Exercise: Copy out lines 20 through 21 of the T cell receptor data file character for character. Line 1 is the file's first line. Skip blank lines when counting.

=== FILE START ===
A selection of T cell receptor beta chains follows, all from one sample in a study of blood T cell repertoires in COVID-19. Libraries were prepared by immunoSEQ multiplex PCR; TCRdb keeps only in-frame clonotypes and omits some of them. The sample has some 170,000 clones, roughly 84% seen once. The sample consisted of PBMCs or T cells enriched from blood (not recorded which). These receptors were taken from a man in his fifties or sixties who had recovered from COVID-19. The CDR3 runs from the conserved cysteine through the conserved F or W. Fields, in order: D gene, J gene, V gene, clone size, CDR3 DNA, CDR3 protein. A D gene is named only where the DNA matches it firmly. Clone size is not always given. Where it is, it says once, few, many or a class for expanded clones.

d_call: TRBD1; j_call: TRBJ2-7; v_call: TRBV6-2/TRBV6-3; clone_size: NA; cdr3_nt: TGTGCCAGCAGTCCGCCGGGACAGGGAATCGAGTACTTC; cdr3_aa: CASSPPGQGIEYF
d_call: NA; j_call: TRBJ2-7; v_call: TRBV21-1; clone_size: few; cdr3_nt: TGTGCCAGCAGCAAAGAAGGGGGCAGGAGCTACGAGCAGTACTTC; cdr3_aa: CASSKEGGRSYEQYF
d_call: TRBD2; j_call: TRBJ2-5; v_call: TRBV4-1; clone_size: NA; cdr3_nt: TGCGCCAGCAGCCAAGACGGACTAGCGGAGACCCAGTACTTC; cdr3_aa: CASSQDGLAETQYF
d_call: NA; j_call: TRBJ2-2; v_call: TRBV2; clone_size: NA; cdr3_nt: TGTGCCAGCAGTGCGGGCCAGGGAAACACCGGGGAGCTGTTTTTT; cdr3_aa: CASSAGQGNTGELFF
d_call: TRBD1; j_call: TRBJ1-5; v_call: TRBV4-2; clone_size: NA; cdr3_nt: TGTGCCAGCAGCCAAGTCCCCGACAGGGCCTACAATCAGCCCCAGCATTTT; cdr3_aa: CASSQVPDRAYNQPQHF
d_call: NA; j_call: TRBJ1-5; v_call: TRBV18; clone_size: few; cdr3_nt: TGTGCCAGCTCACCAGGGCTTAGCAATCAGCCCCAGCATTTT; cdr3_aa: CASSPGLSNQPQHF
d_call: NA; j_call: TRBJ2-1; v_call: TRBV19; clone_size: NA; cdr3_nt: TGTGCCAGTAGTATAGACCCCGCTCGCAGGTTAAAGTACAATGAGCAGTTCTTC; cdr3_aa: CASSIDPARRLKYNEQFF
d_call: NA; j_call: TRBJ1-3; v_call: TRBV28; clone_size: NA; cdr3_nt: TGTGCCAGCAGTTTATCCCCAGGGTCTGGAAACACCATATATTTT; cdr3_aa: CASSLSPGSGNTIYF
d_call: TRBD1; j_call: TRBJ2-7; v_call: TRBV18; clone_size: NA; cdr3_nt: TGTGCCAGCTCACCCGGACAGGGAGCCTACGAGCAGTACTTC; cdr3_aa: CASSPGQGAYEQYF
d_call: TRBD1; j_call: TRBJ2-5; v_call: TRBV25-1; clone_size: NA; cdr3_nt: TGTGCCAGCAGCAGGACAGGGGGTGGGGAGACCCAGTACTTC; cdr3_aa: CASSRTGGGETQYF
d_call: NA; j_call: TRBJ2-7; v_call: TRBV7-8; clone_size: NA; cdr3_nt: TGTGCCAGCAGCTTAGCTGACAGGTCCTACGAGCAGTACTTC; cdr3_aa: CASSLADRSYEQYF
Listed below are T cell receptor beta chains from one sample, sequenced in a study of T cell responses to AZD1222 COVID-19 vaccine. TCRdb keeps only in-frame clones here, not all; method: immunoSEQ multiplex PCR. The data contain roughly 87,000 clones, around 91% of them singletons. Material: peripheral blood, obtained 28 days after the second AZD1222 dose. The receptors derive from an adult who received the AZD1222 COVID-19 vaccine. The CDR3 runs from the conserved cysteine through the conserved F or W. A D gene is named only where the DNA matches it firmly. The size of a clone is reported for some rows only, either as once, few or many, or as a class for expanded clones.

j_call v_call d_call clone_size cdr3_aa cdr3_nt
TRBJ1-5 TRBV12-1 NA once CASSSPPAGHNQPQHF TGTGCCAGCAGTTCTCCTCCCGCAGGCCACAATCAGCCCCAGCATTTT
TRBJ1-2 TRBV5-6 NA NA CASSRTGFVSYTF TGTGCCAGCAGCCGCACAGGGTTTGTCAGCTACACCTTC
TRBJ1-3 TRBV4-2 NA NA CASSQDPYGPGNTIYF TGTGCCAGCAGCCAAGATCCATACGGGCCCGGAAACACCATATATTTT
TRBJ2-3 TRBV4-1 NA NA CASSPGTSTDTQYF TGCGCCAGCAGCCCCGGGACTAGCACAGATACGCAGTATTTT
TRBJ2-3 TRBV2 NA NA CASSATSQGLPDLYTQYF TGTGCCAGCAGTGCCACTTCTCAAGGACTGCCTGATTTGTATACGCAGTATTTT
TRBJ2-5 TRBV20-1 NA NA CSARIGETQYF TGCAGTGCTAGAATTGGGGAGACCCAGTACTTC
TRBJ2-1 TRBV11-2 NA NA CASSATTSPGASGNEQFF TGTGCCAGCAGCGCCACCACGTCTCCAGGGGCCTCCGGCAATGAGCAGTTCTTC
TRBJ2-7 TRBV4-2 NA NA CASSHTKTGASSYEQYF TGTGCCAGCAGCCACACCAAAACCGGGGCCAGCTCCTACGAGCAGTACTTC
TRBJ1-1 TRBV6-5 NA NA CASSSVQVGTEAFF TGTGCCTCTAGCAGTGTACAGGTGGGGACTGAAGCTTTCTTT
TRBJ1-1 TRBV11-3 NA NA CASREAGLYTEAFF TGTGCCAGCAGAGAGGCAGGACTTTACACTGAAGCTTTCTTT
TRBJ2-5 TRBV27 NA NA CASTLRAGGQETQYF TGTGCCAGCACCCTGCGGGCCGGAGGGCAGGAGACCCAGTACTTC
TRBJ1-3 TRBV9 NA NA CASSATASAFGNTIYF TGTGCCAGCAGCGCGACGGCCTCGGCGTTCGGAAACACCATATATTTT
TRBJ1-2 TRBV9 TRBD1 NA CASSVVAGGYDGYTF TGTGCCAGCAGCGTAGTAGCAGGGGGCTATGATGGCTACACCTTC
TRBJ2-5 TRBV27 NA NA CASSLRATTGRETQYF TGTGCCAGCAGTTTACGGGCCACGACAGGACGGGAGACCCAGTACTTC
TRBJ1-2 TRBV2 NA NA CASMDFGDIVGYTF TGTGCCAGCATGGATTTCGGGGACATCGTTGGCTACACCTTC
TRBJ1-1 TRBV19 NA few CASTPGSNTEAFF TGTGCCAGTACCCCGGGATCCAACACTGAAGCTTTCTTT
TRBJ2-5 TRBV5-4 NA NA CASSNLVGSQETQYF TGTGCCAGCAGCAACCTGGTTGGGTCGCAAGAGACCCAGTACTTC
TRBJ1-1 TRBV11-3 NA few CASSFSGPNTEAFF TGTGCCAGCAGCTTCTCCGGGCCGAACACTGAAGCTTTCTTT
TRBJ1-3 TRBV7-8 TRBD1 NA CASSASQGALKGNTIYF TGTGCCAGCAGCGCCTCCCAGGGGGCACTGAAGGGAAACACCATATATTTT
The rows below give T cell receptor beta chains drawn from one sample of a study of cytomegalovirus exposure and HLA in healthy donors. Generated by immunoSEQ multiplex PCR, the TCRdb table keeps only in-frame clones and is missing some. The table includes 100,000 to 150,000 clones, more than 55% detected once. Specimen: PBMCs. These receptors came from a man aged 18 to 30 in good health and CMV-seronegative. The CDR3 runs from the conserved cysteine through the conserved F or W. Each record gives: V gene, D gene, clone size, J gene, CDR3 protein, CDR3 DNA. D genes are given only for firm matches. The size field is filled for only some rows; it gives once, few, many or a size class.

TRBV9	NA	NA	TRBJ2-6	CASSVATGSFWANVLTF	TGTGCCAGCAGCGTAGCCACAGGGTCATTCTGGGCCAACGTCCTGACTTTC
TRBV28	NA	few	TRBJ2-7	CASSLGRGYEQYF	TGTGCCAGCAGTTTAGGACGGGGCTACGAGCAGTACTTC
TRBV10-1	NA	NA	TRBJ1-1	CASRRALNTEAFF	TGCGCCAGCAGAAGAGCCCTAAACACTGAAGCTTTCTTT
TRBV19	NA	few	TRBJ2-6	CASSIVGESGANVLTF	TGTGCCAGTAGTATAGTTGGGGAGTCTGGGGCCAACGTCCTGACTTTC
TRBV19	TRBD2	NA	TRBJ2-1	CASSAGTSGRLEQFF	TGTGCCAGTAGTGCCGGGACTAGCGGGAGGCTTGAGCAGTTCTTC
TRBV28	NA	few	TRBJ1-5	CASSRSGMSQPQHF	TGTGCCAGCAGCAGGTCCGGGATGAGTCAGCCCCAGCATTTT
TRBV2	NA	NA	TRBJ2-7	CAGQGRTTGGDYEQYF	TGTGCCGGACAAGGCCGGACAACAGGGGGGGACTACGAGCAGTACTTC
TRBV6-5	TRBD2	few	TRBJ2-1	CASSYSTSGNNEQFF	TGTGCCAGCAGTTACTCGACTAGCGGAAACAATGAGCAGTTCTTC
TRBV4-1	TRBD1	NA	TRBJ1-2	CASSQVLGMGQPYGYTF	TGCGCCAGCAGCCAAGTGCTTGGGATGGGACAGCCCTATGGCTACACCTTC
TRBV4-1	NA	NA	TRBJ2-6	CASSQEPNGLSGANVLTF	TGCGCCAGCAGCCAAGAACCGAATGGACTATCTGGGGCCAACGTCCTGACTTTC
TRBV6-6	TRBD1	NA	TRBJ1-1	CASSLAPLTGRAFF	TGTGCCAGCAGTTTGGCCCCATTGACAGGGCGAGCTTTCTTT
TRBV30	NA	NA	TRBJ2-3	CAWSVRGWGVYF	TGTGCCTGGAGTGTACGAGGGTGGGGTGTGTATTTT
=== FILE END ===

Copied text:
TRBJ2-5 TRBV20-1 NA NA CSARIGETQYF TGCAGTGCTAGAATTGGGGAGACCCAGTACTTC
TRBJ2-1 TRBV11-2 NA NA CASSATTSPGASGNEQFF TGTGCCAGCAGCGCCACCACGTCTCCAGGGGCCTCCGGCAATGAGCAGTTCTTC